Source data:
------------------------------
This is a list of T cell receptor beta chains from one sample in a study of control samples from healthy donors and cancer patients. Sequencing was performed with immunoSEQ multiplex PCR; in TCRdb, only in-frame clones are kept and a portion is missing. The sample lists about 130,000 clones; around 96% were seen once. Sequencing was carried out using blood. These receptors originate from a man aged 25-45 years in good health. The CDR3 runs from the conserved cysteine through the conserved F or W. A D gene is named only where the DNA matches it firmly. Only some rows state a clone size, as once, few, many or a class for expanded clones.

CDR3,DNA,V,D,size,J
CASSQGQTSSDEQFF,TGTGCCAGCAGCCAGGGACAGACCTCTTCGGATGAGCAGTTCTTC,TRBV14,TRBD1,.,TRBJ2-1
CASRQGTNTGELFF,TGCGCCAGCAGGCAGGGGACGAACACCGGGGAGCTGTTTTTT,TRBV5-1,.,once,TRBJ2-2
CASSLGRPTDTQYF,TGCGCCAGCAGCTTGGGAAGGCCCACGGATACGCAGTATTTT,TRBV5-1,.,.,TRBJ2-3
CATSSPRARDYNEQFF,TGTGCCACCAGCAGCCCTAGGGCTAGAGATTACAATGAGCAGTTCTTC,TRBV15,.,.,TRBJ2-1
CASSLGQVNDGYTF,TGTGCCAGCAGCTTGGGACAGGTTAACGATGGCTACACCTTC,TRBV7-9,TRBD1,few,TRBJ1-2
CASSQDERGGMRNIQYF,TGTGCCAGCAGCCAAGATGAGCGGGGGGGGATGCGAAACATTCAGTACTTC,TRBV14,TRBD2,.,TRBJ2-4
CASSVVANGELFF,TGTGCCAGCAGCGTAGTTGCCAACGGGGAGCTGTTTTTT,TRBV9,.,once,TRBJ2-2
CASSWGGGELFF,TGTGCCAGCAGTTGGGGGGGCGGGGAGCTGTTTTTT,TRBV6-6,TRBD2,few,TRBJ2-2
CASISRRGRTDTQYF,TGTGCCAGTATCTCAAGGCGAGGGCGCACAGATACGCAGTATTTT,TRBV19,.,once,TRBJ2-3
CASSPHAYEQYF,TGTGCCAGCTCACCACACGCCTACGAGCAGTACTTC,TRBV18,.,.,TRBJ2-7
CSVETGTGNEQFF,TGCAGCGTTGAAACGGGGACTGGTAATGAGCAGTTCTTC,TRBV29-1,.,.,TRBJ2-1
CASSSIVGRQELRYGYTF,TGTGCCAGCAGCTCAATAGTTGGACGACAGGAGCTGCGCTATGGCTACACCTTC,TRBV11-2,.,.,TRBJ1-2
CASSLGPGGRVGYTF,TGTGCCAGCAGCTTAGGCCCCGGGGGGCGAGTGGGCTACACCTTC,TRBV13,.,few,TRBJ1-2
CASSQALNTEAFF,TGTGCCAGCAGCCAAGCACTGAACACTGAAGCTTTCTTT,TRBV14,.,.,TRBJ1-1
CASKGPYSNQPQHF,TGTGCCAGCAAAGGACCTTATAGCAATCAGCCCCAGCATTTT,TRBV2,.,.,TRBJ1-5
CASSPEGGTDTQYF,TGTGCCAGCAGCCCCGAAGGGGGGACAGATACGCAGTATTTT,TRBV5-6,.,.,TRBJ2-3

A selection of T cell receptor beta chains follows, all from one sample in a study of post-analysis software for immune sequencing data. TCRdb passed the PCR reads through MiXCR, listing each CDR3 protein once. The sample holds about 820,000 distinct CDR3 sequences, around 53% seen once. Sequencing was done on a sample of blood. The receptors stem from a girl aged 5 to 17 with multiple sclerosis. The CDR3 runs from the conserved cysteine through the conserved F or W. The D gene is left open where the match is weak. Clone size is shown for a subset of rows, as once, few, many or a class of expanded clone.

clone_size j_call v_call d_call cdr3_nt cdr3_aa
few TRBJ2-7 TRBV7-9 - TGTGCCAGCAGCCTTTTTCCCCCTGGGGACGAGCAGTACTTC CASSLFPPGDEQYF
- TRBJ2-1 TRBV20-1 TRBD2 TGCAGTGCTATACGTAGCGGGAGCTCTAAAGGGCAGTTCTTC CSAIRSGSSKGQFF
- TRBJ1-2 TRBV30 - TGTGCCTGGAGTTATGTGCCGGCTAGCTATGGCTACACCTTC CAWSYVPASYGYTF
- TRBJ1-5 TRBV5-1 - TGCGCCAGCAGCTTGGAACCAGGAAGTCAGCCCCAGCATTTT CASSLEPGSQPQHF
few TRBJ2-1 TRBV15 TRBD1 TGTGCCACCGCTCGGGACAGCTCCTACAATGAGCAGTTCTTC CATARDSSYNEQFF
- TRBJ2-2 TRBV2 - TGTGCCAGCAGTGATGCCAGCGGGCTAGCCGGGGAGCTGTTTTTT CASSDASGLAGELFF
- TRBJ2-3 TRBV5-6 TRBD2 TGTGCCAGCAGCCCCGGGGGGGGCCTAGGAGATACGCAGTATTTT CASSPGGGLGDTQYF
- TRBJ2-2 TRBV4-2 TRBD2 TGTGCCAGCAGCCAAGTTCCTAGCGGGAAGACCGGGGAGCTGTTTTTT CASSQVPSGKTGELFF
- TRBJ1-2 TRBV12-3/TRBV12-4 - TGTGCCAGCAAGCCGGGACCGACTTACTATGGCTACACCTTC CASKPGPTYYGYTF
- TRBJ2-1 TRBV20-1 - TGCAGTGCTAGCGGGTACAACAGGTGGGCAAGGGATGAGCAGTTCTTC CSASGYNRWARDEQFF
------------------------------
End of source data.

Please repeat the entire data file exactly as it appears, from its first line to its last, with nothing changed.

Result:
This is a list of T cell receptor beta chains from one sample in a study of control samples from healthy donors and cancer patients. Sequencing was performed with immunoSEQ multiplex PCR; in TCRdb, only in-frame clones are kept and a portion is missing. The sample lists about 130,000 clones; around 96% were seen once. Sequencing was carried out using blood. These receptors originate from a man aged 25-45 years in good health. The CDR3 runs from the conserved cysteine through the conserved F or W. A D gene is named only where the DNA matches it firmly. Only some rows state a clone size, as once, few, many or a class for expanded clones.

CDR3,DNA,V,D,size,J
CASSQGQTSSDEQFF,TGTGCCAGCAGCCAGGGACAGACCTCTTCGGATGAGCAGTTCTTC,TRBV14,TRBD1,.,TRBJ2-1
CASRQGTNTGELFF,TGCGCCAGCAGGCAGGGGACGAACACCGGGGAGCTGTTTTTT,TRBV5-1,.,once,TRBJ2-2
CASSLGRPTDTQYF,TGCGCCAGCAGCTTGGGAAGGCCCACGGATACGCAGTATTTT,TRBV5-1,.,.,TRBJ2-3
CATSSPRARDYNEQFF,TGTGCCACCAGCAGCCCTAGGGCTAGAGATTACAATGAGCAGTTCTTC,TRBV15,.,.,TRBJ2-1
CASSLGQVNDGYTF,TGTGCCAGCAGCTTGGGACAGGTTAACGATGGCTACACCTTC,TRBV7-9,TRBD1,few,TRBJ1-2
CASSQDERGGMRNIQYF,TGTGCCAGCAGCCAAGATGAGCGGGGGGGGATGCGAAACATTCAGTACTTC,TRBV14,TRBD2,.,TRBJ2-4
CASSVVANGELFF,TGTGCCAGCAGCGTAGTTGCCAACGGGGAGCTGTTTTTT,TRBV9,.,once,TRBJ2-2
CASSWGGGELFF,TGTGCCAGCAGTTGGGGGGGCGGGGAGCTGTTTTTT,TRBV6-6,TRBD2,few,TRBJ2-2
CASISRRGRTDTQYF,TGTGCCAGTATCTCAAGGCGAGGGCGCACAGATACGCAGTATTTT,TRBV19,.,once,TRBJ2-3
CASSPHAYEQYF,TGTGCCAGCTCACCACACGCCTACGAGCAGTACTTC,TRBV18,.,.,TRBJ2-7
CSVETGTGNEQFF,TGCAGCGTTGAAACGGGGACTGGTAATGAGCAGTTCTTC,TRBV29-1,.,.,TRBJ2-1
CASSSIVGRQELRYGYTF,TGTGCCAGCAGCTCAATAGTTGGACGACAGGAGCTGCGCTATGGCTACACCTTC,TRBV11-2,.,.,TRBJ1-2
CASSLGPGGRVGYTF,TGTGCCAGCAGCTTAGGCCCCGGGGGGCGAGTGGGCTACACCTTC,TRBV13,.,few,TRBJ1-2
CASSQALNTEAFF,TGTGCCAGCAGCCAAGCACTGAACACTGAAGCTTTCTTT,TRBV14,.,.,TRBJ1-1
CASKGPYSNQPQHF,TGTGCCAGCAAAGGACCTTATAGCAATCAGCCCCAGCATTTT,TRBV2,.,.,TRBJ1-5
CASSPEGGTDTQYF,TGTGCCAGCAGCCCCGAAGGGGGGACAGATACGCAGTATTTT,TRBV5-6,.,.,TRBJ2-3

A selection of T cell receptor beta chains follows, all from one sample in a study of post-analysis software for immune sequencing data. TCRdb passed the PCR reads through MiXCR, listing each CDR3 protein once. The sample holds about 820,000 distinct CDR3 sequences, around 53% seen once. Sequencing was done on a sample of blood. The receptors stem from a girl aged 5 to 17 with multiple sclerosis. The CDR3 runs from the conserved cysteine through the conserved F or W. The D gene is left open where the match is weak. Clone size is shown for a subset of rows, as once, few, many or a class of expanded clone.

clone_size j_call v_call d_call cdr3_nt cdr3_aa
few TRBJ2-7 TRBV7-9 - TGTGCCAGCAGCCTTTTTCCCCCTGGGGACGAGCAGTACTTC CASSLFPPGDEQYF
- TRBJ2-1 TRBV20-1 TRBD2 TGCAGTGCTATACGTAGCGGGAGCTCTAAAGGGCAGTTCTTC CSAIRSGSSKGQFF
- TRBJ1-2 TRBV30 - TGTGCCTGGAGTTATGTGCCGGCTAGCTATGGCTACACCTTC CAWSYVPASYGYTF
- TRBJ1-5 TRBV5-1 - TGCGCCAGCAGCTTGGAACCAGGAAGTCAGCCCCAGCATTTT CASSLEPGSQPQHF
few TRBJ2-1 TRBV15 TRBD1 TGTGCCACCGCTCGGGACAGCTCCTACAATGAGCAGTTCTTC CATARDSSYNEQFF
- TRBJ2-2 TRBV2 - TGTGCCAGCAGTGATGCCAGCGGGCTAGCCGGGGAGCTGTTTTTT CASSDASGLAGELFF
- TRBJ2-3 TRBV5-6 TRBD2 TGTGCCAGCAGCCCCGGGGGGGGCCTAGGAGATACGCAGTATTTT CASSPGGGLGDTQYF
- TRBJ2-2 TRBV4-2 TRBD2 TGTGCCAGCAGCCAAGTTCCTAGCGGGAAGACCGGGGAGCTGTTTTTT CASSQVPSGKTGELFF
- TRBJ1-2 TRBV12-3/TRBV12-4 - TGTGCCAGCAAGCCGGGACCGACTTACTATGGCTACACCTTC CASKPGPTYYGYTF
- TRBJ2-1 TRBV20-1 - TGCAGTGCTAGCGGGTACAACAGGTGGGCAAGGGATGAGCAGTTCTTC CSASGYNRWARDEQFF